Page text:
Xiaohuang Huang, Bingmao Deng and Mingliang Fang

Entire functions that share two pairs of small functions

Open Access
De Gruyter | Published online: May 3, 2021

Abstract

In this paper, we study the unicity of entire functions and their derivatives and obtain the following result: let f be a non-constant entire function, let a 1 , a 2 , b 1 , and b 2 be four small functions of f such that a 1 b 1 , a 2 b 2 , and none of them is identically equal to . If f and f ( k ) share ( a 1 , a 2 ) CM and share ( b 1 , b 2 ) IM, then ( a 2 b 2 ) f ( a 1 b 1 ) f ( k ) a 2 b 1 a 1 b 2 . This extends the result due to Li and Yang [Value sharing of an entire function and its derivatives, J. Math. Soc. Japan. 51 (1999), no. 7, 781–799].

MSC 2010: 30D35; 39A32

1 Introduction and main results

In this paper, we use the general notations in the Nevanlinna value distribution theory, see ([1,2,3]).

Let f be a meromorphic function on the whole complex plane. For 0 < r < R , we define the following functions:

m ( r , f ) = 1 2 π 0 2 π log + f ( r e i θ ) d θ
is the average of the positive logarithmic f ( z ) on the circle z = r ;
N ( r , f ) = 0 r n ( t , f ) n ( 0 , f ) t d t + n ( 0 , f ) log r
is called the counting function of poles of f ( z ) , where n ( r , f ) denotes the number of poles of f ( z ) on the disc z t , multiple poles are counted according to their multiplicities, and n ( 0 , f ) denotes the multiplicity of pole of f ( z ) at the origin (if f ( 0 ) , then n ( 0 , f ) = 0 ). We denote N ¯ ( r , f ) the reduced counting function of f ( z ) whose the multiplicity of poles only counts once.
T ( r , f ) = m ( r , f ) + N ( r , f ) .
T ( r , f ) is said to be the characteristic function of f ( z ) which is obviously a non-negative function.

Let a be a complex number. Obviously, 1 f ( z ) a is meromorphic on the disc z R . Similar to the above definitions, we define the following functions.

m r , 1 f a = 1 2 π 0 2 π 1 log + f ( r e i θ ) a d θ
is the average of the positive logarithmic 1 f ( z ) a on the circle z = r .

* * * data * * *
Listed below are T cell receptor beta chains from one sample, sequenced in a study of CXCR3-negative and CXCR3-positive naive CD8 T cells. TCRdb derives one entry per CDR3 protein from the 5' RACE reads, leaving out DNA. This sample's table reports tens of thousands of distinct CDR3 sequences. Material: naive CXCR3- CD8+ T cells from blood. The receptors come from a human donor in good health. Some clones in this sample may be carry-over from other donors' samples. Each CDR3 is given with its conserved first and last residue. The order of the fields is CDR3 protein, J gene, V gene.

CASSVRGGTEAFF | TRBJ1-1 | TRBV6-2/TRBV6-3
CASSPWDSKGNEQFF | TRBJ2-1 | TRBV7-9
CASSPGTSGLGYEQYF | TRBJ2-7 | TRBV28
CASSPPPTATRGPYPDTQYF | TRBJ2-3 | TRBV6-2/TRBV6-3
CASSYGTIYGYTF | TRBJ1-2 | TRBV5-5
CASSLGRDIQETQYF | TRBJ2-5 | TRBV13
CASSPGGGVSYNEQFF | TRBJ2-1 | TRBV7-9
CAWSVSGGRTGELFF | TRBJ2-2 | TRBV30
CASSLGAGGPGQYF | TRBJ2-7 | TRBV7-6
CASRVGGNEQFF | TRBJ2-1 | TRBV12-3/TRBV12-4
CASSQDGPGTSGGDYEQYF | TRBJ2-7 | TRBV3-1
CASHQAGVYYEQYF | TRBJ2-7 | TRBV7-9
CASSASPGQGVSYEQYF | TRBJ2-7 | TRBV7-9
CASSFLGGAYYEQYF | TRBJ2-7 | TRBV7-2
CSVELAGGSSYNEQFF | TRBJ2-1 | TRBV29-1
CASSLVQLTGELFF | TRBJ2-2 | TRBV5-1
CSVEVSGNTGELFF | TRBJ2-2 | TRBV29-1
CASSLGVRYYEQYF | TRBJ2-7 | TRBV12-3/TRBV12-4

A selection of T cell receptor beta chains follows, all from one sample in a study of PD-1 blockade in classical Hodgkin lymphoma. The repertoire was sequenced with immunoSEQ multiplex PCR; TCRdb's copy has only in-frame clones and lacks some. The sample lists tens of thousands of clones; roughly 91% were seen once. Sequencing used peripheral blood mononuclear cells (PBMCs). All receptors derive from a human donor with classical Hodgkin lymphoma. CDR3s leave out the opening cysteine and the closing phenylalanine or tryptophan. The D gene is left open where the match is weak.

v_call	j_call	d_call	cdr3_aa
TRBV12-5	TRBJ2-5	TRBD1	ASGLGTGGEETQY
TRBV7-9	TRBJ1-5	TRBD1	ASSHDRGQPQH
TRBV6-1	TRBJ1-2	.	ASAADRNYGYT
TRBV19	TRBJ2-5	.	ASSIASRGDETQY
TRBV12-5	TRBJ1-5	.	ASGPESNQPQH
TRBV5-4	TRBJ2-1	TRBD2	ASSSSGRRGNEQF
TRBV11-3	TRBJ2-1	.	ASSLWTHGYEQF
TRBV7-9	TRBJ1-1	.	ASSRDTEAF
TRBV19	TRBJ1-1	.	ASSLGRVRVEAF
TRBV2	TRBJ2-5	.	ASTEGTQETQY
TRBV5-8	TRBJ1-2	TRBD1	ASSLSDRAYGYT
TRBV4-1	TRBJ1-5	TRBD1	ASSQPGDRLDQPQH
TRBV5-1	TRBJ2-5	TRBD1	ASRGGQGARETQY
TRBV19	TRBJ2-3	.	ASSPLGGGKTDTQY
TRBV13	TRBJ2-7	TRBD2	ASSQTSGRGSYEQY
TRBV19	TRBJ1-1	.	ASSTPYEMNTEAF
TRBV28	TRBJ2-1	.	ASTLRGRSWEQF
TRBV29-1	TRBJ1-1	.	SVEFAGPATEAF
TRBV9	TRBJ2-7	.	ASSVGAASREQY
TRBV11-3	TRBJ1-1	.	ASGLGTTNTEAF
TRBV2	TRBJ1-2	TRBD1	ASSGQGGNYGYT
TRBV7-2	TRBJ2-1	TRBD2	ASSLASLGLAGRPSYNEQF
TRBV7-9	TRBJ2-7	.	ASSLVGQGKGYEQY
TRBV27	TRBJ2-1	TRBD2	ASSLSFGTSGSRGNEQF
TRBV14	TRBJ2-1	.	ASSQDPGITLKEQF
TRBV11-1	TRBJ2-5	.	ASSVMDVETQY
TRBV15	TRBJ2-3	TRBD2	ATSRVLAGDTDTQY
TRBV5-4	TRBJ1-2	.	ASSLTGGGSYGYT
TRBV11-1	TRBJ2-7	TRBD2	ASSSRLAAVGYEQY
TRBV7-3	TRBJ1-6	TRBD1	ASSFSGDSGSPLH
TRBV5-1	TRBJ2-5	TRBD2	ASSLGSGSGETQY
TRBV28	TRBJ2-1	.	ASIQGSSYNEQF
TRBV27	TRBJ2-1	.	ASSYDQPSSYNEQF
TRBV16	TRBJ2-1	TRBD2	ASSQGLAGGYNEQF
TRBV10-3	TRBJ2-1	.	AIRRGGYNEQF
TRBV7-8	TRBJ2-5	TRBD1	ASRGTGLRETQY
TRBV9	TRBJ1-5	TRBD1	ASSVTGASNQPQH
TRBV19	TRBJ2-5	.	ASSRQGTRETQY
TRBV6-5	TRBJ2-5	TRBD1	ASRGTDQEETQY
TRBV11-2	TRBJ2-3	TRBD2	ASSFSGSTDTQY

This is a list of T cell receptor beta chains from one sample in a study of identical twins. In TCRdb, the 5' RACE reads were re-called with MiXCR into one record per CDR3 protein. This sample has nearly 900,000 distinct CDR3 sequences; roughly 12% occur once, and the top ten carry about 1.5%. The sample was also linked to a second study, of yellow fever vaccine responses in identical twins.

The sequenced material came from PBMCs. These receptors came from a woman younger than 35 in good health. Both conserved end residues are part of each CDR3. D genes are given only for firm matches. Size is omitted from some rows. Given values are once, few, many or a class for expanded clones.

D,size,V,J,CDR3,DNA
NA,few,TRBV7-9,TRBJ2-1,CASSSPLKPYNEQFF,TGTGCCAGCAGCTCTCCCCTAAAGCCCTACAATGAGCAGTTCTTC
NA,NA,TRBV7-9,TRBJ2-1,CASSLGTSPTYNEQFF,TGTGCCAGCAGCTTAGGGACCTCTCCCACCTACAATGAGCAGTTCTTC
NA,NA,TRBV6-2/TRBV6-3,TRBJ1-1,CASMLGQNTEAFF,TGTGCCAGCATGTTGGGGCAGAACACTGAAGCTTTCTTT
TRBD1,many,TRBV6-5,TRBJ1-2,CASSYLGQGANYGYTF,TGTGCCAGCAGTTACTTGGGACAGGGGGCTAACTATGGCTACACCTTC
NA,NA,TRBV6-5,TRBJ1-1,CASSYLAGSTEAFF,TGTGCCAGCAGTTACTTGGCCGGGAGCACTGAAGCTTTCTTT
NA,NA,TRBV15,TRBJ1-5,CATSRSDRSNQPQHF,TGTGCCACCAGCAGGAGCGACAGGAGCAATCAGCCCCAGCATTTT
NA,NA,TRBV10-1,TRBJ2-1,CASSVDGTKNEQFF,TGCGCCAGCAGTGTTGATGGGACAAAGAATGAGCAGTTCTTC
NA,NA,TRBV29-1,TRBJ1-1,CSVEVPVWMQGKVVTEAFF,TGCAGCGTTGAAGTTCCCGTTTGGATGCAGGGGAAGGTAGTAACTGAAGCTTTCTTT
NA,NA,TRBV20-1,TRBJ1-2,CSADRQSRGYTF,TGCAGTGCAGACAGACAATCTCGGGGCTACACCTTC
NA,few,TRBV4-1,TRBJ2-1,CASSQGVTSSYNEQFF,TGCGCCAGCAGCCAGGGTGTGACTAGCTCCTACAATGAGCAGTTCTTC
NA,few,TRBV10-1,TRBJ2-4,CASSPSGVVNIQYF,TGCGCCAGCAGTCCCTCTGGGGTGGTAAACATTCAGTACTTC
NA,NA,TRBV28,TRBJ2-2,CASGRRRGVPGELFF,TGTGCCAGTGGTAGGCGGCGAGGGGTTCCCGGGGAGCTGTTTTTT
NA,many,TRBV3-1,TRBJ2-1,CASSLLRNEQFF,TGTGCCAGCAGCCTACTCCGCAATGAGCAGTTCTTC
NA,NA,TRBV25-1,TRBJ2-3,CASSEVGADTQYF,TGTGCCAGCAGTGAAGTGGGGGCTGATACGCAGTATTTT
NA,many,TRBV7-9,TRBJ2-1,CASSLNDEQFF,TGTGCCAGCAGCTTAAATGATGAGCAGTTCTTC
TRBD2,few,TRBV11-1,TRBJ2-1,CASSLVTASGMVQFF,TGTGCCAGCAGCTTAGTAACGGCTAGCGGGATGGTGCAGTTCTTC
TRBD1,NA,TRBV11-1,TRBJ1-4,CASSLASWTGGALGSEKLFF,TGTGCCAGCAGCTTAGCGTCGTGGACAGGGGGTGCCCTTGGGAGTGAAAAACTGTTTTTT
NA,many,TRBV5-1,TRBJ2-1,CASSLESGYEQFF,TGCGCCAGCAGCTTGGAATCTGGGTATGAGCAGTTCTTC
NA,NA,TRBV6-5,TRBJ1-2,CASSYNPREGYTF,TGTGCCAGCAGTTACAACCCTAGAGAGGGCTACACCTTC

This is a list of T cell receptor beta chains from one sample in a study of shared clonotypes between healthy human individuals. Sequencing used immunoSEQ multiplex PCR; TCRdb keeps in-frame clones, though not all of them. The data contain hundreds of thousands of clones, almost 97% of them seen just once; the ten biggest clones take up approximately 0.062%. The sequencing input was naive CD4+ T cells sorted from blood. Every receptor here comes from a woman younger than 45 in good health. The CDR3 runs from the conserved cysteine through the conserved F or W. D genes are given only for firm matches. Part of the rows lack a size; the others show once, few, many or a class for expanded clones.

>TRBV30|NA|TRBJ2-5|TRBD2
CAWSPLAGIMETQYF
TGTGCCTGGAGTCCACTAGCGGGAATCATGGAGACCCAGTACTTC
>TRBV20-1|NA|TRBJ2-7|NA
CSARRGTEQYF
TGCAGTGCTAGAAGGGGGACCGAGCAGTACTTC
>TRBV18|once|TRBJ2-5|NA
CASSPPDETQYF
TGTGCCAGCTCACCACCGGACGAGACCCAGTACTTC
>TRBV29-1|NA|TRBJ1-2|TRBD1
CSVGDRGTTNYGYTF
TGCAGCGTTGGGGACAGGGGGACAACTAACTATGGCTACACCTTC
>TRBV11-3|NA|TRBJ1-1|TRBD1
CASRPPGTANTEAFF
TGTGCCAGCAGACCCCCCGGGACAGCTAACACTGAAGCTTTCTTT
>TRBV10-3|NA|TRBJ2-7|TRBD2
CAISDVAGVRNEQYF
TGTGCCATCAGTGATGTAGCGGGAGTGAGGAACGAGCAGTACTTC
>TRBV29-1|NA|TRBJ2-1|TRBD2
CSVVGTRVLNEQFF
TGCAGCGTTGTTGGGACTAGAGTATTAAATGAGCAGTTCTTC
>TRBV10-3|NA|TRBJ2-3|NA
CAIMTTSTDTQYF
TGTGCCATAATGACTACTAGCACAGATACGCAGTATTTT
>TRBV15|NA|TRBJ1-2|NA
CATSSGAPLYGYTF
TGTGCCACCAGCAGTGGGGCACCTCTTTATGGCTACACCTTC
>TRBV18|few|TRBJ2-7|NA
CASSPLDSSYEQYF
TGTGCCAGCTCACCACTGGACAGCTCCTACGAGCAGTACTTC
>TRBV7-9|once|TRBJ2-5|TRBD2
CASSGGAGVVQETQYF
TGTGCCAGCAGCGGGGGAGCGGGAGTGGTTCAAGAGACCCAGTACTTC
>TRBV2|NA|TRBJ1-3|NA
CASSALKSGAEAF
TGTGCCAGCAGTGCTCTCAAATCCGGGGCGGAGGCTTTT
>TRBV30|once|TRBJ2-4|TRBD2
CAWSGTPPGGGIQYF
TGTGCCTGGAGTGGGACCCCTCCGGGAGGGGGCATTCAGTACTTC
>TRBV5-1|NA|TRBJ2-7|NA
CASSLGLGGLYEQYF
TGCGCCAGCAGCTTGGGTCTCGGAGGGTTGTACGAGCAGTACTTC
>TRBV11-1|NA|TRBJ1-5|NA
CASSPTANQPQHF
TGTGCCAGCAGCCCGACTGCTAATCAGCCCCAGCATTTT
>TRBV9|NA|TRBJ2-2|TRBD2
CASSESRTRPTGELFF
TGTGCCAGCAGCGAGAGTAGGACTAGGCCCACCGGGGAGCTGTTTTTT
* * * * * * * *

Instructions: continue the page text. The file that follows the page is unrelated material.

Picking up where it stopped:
N r , 1 f ( z ) a = 0 r n t , 1 f ( z ) a n 0 , 1 f ( z ) a t d t + n ( 0 , f ) log r ,
where n r , 1 f ( z ) a denotes the number of zeros of f ( z ) a on the disc z t , multiple poles are counted according to their multiplicities. n 0 , 1 f ( z ) a denotes the multiplicity of zeros of f ( z ) a at the origin. We denote N ¯ r , 1 f a the reduced counting function of f ( z ) a whose the multiplicity of zero only counts once.
T r , 1 f ( z ) a = m r , 1 f ( z ) a + N r , 1 f ( z ) a .
T r , 1 f ( z ) a is said to be the characteristic function of 1 f ( z ) a .

Obviously, T ( r , f ) is a non-decreasing function of r , and a convex function of log r .

We denote S ( r , f ) = o ( T ( r , f ) ) , as r outside of a possible exceptional set of finite linear measures. We say that a meromorphic function a is called a small function of f if it satisfies T ( r , a ) = S ( r , f ) .

Nevanlinna established two fundamental theorems, called the first fundamental theorem and the second fundamental theorem.

The first fundamental theorem. Let f be a meromorphic function on the whole complex plane. Then,

T ( r , f ) = T r , 1 f a + O ( 1 ) .

The second fundamental theorem. Let f be a meromorphic function on the whole complex plane and let a 1 , , a q ( q 3 ) be distinct complex values in the extended plane. Then,